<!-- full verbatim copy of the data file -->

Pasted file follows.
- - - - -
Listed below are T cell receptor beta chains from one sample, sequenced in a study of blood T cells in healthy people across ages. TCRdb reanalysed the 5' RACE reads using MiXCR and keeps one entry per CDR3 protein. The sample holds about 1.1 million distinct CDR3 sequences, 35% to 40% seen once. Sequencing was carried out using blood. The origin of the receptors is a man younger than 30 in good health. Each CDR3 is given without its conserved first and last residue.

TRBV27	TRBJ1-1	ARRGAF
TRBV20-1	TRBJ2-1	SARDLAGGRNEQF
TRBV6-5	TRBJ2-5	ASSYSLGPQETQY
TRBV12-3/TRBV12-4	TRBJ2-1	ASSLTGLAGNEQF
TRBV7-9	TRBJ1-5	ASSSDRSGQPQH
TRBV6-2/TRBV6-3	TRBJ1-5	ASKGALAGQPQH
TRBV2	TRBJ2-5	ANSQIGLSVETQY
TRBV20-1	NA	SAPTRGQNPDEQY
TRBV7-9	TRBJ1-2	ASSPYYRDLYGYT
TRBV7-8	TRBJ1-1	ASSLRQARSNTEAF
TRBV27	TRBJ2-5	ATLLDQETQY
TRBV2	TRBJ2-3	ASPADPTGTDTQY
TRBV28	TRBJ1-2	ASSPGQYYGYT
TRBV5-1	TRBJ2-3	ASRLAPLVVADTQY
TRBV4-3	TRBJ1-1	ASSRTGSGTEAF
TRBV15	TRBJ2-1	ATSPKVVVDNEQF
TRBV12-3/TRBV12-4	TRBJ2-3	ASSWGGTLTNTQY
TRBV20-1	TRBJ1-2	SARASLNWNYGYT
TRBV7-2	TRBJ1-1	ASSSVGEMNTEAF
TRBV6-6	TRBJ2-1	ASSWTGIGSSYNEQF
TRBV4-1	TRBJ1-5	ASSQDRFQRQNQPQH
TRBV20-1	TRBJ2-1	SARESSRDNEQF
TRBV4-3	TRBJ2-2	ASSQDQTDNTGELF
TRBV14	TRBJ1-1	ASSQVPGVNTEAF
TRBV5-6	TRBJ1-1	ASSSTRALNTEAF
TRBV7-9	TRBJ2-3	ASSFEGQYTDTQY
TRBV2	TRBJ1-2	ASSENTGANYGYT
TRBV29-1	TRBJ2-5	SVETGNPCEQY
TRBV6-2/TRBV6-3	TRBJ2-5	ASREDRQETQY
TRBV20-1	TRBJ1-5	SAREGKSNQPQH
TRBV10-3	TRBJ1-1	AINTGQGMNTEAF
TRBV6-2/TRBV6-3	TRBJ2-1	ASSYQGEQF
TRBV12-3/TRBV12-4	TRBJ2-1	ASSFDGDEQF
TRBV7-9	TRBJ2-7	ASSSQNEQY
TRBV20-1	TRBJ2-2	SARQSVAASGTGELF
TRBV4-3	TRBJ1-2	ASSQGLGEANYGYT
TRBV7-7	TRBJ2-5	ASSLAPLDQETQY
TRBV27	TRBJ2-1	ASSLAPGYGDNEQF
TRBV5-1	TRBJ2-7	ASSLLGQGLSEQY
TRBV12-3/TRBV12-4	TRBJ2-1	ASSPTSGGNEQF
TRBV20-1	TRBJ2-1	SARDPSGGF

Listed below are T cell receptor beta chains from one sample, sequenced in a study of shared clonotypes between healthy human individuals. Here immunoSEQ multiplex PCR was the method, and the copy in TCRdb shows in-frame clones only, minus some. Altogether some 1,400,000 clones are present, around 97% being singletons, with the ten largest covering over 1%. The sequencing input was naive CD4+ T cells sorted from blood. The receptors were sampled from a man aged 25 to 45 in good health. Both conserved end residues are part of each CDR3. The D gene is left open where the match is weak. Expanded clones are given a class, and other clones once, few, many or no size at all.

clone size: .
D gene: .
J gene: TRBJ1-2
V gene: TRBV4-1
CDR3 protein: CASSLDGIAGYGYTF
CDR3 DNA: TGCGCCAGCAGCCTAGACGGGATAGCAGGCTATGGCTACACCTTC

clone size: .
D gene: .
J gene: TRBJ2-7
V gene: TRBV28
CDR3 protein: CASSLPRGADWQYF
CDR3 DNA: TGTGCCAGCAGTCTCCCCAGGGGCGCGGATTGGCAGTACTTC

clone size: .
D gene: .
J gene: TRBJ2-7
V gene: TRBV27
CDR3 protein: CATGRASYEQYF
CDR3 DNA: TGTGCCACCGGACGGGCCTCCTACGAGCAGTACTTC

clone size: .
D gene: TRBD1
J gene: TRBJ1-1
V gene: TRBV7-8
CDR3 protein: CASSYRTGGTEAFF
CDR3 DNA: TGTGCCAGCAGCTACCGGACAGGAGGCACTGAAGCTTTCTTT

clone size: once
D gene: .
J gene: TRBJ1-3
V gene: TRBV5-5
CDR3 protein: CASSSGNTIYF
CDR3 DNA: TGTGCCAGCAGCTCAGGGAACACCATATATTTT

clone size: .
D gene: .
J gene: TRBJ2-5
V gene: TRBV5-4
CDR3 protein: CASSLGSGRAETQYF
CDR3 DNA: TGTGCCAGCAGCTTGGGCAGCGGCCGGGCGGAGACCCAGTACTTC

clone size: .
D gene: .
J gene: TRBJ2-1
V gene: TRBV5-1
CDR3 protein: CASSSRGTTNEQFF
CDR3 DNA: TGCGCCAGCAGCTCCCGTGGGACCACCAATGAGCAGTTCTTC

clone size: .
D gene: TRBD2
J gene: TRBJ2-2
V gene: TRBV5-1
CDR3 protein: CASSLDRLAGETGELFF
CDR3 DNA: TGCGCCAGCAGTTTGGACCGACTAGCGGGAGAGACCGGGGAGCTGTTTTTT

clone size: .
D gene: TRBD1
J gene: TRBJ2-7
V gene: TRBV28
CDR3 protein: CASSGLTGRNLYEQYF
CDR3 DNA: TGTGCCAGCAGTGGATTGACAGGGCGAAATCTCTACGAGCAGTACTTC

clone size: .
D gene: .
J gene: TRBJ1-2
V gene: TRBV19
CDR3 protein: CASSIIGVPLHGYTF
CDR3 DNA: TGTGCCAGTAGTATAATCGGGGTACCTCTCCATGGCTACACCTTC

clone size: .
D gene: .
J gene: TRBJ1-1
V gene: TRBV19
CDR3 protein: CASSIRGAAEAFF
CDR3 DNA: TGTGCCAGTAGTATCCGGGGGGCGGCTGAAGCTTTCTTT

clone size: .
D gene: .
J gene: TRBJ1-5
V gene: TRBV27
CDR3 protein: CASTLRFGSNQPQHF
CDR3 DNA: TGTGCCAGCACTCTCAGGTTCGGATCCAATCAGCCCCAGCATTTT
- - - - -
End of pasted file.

Listed below are T cell receptor beta chains from one sample, sequenced in a study of blood T cells in healthy people across ages. TCRdb reanalysed the 5' RACE reads using MiXCR and keeps one entry per CDR3 protein. The sample holds about 1.1 million distinct CDR3 sequences, 35% to 40% seen once. Sequencing was carried out using blood. The origin of the receptors is a man younger than 30 in good health. Each CDR3 is given without its conserved first and last residue.

TRBV27	TRBJ1-1	ARRGAF
TRBV20-1	TRBJ2-1	SARDLAGGRNEQF
TRBV6-5	TRBJ2-5	ASSYSLGPQETQY
TRBV12-3/TRBV12-4	TRBJ2-1	ASSLTGLAGNEQF
TRBV7-9	TRBJ1-5	ASSSDRSGQPQH
TRBV6-2/TRBV6-3	TRBJ1-5	ASKGALAGQPQH
TRBV2	TRBJ2-5	ANSQIGLSVETQY
TRBV20-1	NA	SAPTRGQNPDEQY
TRBV7-9	TRBJ1-2	ASSPYYRDLYGYT
TRBV7-8	TRBJ1-1	ASSLRQARSNTEAF
TRBV27	TRBJ2-5	ATLLDQETQY
TRBV2	TRBJ2-3	ASPADPTGTDTQY
TRBV28	TRBJ1-2	ASSPGQYYGYT
TRBV5-1	TRBJ2-3	ASRLAPLVVADTQY
TRBV4-3	TRBJ1-1	ASSRTGSGTEAF
TRBV15	TRBJ2-1	ATSPKVVVDNEQF
TRBV12-3/TRBV12-4	TRBJ2-3	ASSWGGTLTNTQY
TRBV20-1	TRBJ1-2	SARASLNWNYGYT
TRBV7-2	TRBJ1-1	ASSSVGEMNTEAF
TRBV6-6	TRBJ2-1	ASSWTGIGSSYNEQF
TRBV4-1	TRBJ1-5	ASSQDRFQRQNQPQH
TRBV20-1	TRBJ2-1	SARESSRDNEQF
TRBV4-3	TRBJ2-2	ASSQDQTDNTGELF
TRBV14	TRBJ1-1	ASSQVPGVNTEAF
TRBV5-6	TRBJ1-1	ASSSTRALNTEAF
TRBV7-9	TRBJ2-3	ASSFEGQYTDTQY
TRBV2	TRBJ1-2	ASSENTGANYGYT
TRBV29-1	TRBJ2-5	SVETGNPCEQY
TRBV6-2/TRBV6-3	TRBJ2-5	ASREDRQETQY
TRBV20-1	TRBJ1-5	SAREGKSNQPQH
TRBV10-3	TRBJ1-1	AINTGQGMNTEAF
TRBV6-2/TRBV6-3	TRBJ2-1	ASSYQGEQF
TRBV12-3/TRBV12-4	TRBJ2-1	ASSFDGDEQF
TRBV7-9	TRBJ2-7	ASSSQNEQY
TRBV20-1	TRBJ2-2	SARQSVAASGTGELF
TRBV4-3	TRBJ1-2	ASSQGLGEANYGYT
TRBV7-7	TRBJ2-5	ASSLAPLDQETQY
TRBV27	TRBJ2-1	ASSLAPGYGDNEQF
TRBV5-1	TRBJ2-7	ASSLLGQGLSEQY
TRBV12-3/TRBV12-4	TRBJ2-1	ASSPTSGGNEQF
TRBV20-1	TRBJ2-1	SARDPSGGF

Listed below are T cell receptor beta chains from one sample, sequenced in a study of shared clonotypes between healthy human individuals. Here immunoSEQ multiplex PCR was the method, and the copy in TCRdb shows in-frame clones only, minus some. Altogether some 1,400,000 clones are present, around 97% being singletons, with the ten largest covering over 1%. The sequencing input was naive CD4+ T cells sorted from blood. The receptors were sampled from a man aged 25 to 45 in good health. Both conserved end residues are part of each CDR3. The D gene is left open where the match is weak. Expanded clones are given a class, and other clones once, few, many or no size at all.

clone size: .
D gene: .
J gene: TRBJ1-2
V gene: TRBV4-1
CDR3 protein: CASSLDGIAGYGYTF
CDR3 DNA: TGCGCCAGCAGCCTAGACGGGATAGCAGGCTATGGCTACACCTTC

clone size: .
D gene: .
J gene: TRBJ2-7
V gene: TRBV28
CDR3 protein: CASSLPRGADWQYF
CDR3 DNA: TGTGCCAGCAGTCTCCCCAGGGGCGCGGATTGGCAGTACTTC

clone size: .
D gene: .
J gene: TRBJ2-7
V gene: TRBV27
CDR3 protein: CATGRASYEQYF
CDR3 DNA: TGTGCCACCGGACGGGCCTCCTACGAGCAGTACTTC

clone size: .
D gene: TRBD1
J gene: TRBJ1-1
V gene: TRBV7-8
CDR3 protein: CASSYRTGGTEAFF
CDR3 DNA: TGTGCCAGCAGCTACCGGACAGGAGGCACTGAAGCTTTCTTT

clone size: once
D gene: .
J gene: TRBJ1-3
V gene: TRBV5-5
CDR3 protein: CASSSGNTIYF
CDR3 DNA: TGTGCCAGCAGCTCAGGGAACACCATATATTTT

clone size: .
D gene: .
J gene: TRBJ2-5
V gene: TRBV5-4
CDR3 protein: CASSLGSGRAETQYF
CDR3 DNA: TGTGCCAGCAGCTTGGGCAGCGGCCGGGCGGAGACCCAGTACTTC

clone size: .
D gene: .
J gene: TRBJ2-1
V gene: TRBV5-1
CDR3 protein: CASSSRGTTNEQFF
CDR3 DNA: TGCGCCAGCAGCTCCCGTGGGACCACCAATGAGCAGTTCTTC

clone size: .
D gene: TRBD2
J gene: TRBJ2-2
V gene: TRBV5-1
CDR3 protein: CASSLDRLAGETGELFF
CDR3 DNA: TGCGCCAGCAGTTTGGACCGACTAGCGGGAGAGACCGGGGAGCTGTTTTTT

clone size: .
D gene: TRBD1
J gene: TRBJ2-7
V gene: TRBV28
CDR3 protein: CASSGLTGRNLYEQYF
CDR3 DNA: TGTGCCAGCAGTGGATTGACAGGGCGAAATCTCTACGAGCAGTACTTC

clone size: .
D gene: .
J gene: TRBJ1-2
V gene: TRBV19
CDR3 protein: CASSIIGVPLHGYTF
CDR3 DNA: TGTGCCAGTAGTATAATCGGGGTACCTCTCCATGGCTACACCTTC

clone size: .
D gene: .
J gene: TRBJ1-1
V gene: TRBV19
CDR3 protein: CASSIRGAAEAFF
CDR3 DNA: TGTGCCAGTAGTATCCGGGGGGCGGCTGAAGCTTTCTTT

clone size: .
D gene: .
J gene: TRBJ1-5
V gene: TRBV27
CDR3 protein: CASTLRFGSNQPQHF
CDR3 DNA: TGTGCCAGCACTCTCAGGTTCGGATCCAATCAGCCCCAGCATTTT